By: Ryan Lynch, Director, Tax Automation Services
Large amounts of data should be an asset to a tax department – it allows for better analysis, scenario building, and tax planning. More commonly, however, tax teams don’t know how to efficiently manage nor harness the volumes of available data to gain maximum benefit. And, while there may not be an adequate ‘one-size-fits-all’ solution for every company, there are some common best practices and even a few new technologies to consider.
Data management is largely the operation of cleaning and moving or transfer of data. Data analysis – or the slicing and dicing of data – is a different animal. In tax, raw data comes in from many places, is processed and reported as outputs such as SEC and IRS filings. The data sets are large and often very complicated. Frequently, tax departments require data at an even more granular level of detail than do their accounting cousins. In order to make it usable from an operational perspective, companies need to be able to retrieve and manipulate data fast and this requires a data management process that is consistent and repeatable.
Tax departments need a good way of storing, organizing, and – most critically – retrieving data in a coherent manner. They need to index data to make searching and retrieving fast and easy. This starts by defining what goes into the individual data tables that make up the database. These definitions are also called business rules and are instrumental to being able to index data efficiently. Further, companies need to store specific data points one time, in one place, and in a way that they can be cross-referenced and queried together to create a subset of data.
One way to do this is by creating master data, which is data that is static and unable to be edited but that can still be related to other dynamic data points that change based on new information. This is a parent (master data) / child relationship or relational database.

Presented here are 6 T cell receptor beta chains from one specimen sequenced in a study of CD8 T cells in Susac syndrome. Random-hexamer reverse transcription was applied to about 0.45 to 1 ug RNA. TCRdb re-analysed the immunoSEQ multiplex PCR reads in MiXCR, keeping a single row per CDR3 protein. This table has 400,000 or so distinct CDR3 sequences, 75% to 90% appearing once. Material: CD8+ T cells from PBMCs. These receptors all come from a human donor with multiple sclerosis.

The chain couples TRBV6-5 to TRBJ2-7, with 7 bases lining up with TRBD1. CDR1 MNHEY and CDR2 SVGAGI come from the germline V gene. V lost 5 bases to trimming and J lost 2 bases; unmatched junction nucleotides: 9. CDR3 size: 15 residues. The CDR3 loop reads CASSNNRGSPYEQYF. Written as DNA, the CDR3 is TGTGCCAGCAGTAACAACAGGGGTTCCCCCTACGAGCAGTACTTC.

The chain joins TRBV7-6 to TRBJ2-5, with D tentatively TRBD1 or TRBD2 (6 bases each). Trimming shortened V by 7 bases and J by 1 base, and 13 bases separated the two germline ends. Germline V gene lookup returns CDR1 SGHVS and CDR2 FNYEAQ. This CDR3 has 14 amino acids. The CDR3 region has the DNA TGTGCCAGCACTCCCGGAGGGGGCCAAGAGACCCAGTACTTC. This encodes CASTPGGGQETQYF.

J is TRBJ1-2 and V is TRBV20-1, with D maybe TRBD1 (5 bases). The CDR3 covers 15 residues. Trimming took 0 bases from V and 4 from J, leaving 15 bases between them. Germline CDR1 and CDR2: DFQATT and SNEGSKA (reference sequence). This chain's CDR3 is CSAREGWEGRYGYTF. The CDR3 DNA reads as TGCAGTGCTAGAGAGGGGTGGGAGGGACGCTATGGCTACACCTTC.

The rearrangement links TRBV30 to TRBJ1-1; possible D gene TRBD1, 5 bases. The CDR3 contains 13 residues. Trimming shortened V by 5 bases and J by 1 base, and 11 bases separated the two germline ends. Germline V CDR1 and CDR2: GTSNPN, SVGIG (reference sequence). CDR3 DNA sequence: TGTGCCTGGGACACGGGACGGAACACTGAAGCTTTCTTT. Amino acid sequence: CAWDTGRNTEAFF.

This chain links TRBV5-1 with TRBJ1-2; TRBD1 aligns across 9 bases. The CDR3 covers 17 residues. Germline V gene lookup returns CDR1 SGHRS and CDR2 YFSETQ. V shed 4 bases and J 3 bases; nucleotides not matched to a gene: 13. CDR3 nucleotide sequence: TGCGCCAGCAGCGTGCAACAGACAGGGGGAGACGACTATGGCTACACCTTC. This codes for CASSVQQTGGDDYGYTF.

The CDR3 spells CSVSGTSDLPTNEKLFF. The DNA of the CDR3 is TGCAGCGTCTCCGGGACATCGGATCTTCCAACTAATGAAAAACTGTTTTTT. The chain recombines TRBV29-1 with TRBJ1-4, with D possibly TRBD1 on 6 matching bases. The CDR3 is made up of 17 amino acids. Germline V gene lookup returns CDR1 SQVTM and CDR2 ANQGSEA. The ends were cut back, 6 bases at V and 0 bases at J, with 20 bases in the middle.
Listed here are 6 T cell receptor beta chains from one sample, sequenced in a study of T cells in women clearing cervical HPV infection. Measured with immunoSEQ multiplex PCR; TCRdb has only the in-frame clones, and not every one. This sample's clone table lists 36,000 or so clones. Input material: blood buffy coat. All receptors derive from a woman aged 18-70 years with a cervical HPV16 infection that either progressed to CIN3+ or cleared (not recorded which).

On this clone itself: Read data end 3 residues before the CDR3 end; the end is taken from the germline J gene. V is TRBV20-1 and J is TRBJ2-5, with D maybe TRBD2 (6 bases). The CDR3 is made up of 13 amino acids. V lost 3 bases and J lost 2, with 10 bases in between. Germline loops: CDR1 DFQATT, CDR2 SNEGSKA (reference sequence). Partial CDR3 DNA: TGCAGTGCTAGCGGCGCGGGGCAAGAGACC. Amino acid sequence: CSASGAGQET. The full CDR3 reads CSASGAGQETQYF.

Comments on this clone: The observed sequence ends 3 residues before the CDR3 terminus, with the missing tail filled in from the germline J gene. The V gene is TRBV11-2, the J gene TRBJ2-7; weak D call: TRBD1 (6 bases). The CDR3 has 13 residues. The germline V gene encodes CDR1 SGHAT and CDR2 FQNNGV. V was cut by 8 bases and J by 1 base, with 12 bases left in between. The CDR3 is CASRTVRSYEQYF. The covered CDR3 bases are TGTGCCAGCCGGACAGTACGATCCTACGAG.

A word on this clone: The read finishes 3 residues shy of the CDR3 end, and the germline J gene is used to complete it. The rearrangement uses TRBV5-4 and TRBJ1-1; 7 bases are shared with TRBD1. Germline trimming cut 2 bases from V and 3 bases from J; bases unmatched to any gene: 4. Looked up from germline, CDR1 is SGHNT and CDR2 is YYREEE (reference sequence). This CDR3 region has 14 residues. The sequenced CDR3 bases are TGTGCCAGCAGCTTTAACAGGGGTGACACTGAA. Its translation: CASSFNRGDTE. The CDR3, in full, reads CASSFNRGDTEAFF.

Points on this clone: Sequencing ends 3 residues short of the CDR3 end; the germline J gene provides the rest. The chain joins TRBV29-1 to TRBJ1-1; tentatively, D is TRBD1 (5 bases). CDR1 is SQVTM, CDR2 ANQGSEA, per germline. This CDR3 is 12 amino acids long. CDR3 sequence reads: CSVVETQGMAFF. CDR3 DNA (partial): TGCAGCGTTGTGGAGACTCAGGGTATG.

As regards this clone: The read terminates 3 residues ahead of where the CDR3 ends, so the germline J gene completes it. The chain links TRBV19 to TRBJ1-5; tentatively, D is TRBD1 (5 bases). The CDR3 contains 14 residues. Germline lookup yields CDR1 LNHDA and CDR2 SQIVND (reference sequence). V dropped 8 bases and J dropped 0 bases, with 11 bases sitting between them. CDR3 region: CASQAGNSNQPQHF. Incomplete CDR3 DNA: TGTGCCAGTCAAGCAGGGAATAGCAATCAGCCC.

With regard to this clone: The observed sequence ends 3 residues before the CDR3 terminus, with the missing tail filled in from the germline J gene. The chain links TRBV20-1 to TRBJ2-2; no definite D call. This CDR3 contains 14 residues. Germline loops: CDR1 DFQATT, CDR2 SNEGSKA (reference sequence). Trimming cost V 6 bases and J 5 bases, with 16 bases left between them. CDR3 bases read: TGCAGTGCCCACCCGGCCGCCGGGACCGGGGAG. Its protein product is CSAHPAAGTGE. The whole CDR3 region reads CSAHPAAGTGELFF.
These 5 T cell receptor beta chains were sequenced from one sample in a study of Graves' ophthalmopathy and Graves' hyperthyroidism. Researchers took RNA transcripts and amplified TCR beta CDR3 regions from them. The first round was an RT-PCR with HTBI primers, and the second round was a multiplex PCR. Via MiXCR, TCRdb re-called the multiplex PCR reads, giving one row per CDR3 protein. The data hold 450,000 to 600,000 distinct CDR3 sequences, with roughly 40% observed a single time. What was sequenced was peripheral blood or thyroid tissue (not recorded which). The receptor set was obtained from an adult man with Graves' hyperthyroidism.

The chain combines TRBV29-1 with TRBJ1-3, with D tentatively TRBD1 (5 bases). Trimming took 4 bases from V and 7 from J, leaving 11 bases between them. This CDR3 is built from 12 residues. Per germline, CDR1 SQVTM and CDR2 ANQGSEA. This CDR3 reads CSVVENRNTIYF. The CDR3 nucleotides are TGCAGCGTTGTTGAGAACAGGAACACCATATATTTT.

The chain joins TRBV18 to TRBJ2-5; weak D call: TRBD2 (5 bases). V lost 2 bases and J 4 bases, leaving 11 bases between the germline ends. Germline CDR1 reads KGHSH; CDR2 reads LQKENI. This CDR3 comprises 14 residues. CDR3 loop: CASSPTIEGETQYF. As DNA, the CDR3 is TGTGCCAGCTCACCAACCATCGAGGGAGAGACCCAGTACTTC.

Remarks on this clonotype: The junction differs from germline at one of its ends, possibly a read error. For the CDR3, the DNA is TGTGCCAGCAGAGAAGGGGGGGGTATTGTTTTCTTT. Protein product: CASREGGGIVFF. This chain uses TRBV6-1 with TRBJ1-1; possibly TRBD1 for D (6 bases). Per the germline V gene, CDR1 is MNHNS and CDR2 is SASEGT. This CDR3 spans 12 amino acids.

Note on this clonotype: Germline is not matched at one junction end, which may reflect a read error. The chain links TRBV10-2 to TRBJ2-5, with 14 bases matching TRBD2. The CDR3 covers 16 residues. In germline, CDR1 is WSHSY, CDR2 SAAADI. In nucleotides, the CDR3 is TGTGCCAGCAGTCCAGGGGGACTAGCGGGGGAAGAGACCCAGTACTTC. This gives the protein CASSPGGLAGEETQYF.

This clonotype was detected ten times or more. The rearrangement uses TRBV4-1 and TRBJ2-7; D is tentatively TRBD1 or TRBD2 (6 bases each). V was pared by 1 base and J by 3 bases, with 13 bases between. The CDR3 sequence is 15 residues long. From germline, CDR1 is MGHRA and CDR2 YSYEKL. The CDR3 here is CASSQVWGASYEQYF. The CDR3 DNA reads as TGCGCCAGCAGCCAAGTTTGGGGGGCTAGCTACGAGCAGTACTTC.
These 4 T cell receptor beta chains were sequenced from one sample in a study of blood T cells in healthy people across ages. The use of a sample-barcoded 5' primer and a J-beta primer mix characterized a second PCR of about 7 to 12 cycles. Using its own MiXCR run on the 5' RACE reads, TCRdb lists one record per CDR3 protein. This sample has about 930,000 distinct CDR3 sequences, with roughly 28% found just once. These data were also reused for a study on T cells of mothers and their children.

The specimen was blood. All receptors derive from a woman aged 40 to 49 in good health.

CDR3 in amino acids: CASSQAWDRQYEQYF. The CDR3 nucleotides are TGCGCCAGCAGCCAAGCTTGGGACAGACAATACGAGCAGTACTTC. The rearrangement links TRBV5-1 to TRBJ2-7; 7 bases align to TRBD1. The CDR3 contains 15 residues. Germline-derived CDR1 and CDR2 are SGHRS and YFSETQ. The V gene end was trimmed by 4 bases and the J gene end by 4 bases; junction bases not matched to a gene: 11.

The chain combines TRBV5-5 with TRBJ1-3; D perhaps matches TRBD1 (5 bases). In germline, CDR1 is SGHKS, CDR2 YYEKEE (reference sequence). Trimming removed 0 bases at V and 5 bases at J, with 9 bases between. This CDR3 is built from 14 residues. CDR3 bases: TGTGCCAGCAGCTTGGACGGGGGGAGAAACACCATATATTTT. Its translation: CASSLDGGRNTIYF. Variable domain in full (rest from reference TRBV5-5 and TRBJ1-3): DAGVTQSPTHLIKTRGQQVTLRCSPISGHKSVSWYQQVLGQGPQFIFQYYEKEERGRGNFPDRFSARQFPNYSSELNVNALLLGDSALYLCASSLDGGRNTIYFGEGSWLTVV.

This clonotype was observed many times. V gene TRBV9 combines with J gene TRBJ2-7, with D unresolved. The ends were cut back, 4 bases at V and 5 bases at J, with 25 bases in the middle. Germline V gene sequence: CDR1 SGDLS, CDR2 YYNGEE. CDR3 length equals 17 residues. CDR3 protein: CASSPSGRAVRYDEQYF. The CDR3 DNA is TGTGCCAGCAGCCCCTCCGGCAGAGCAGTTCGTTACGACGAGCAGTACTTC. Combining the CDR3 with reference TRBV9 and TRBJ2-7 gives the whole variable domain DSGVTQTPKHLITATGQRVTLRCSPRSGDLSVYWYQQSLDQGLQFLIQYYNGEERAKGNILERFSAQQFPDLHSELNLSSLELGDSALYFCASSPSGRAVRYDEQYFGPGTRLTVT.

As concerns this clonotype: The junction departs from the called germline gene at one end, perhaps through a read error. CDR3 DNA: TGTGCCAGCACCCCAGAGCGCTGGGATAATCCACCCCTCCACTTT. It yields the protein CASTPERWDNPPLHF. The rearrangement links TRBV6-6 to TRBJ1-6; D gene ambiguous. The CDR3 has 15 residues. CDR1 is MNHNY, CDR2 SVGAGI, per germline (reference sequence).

Some companies use their corporate Enterprise Relationship Management (ERP) systems for tax purposes but this isn’t ideal for a number of reasons. First, these systems are highly customized up-front but upon implementation, they are inflexible and difficult to modify for changing needs. Changes require IT involvement and can take months. Furthermore, these systems are not ideal substitutes for purpose-built tax applications, like fixed asset or provision software. Although there are some exceptions, ERP systems are generally limited in tax functionality. Lastly, data management for tax purposes requires highly specialized functionality simply not offered by traditional ERP systems.
Fortunately, today’s tax departments have a few different options available to them – and these may be different for different tax purposes (i.e., fixed asset management versus trial balance management). The right technology with intuitive front-end user interfaces will reduce a tax department’s reliance on other departments and manual manipulations. They will also loosely marry crucial book and tax data systems for better analysis. Finally, modern tax solutions will ultimately reduce the amount of costly, time-consuming manual intervention to improve accuracy of the data and calculations.
Tax Data Management – One Size Fits None
Truth be told, there is no one out-of-the-box solution for tax data management, largely because there is no single issue to be solved. Remember the general issue of tax data management is retrieving and quickly manipulating data with a consistent, repeatable and automated process. The same concepts apply to many tax functions: building trial balances at the detail necessary for tax calculations, tracking fixed asset information for tax, manipulating sales and use tax data, and more. Whether custom-built, in house, or purchased, tax data management solutions should be flexible, scalable, and able to meet various needs. As a result, the best solution is likely a hybrid – an off-the-shelf solution that also allows for customization through the solution’s built-in configuration tools.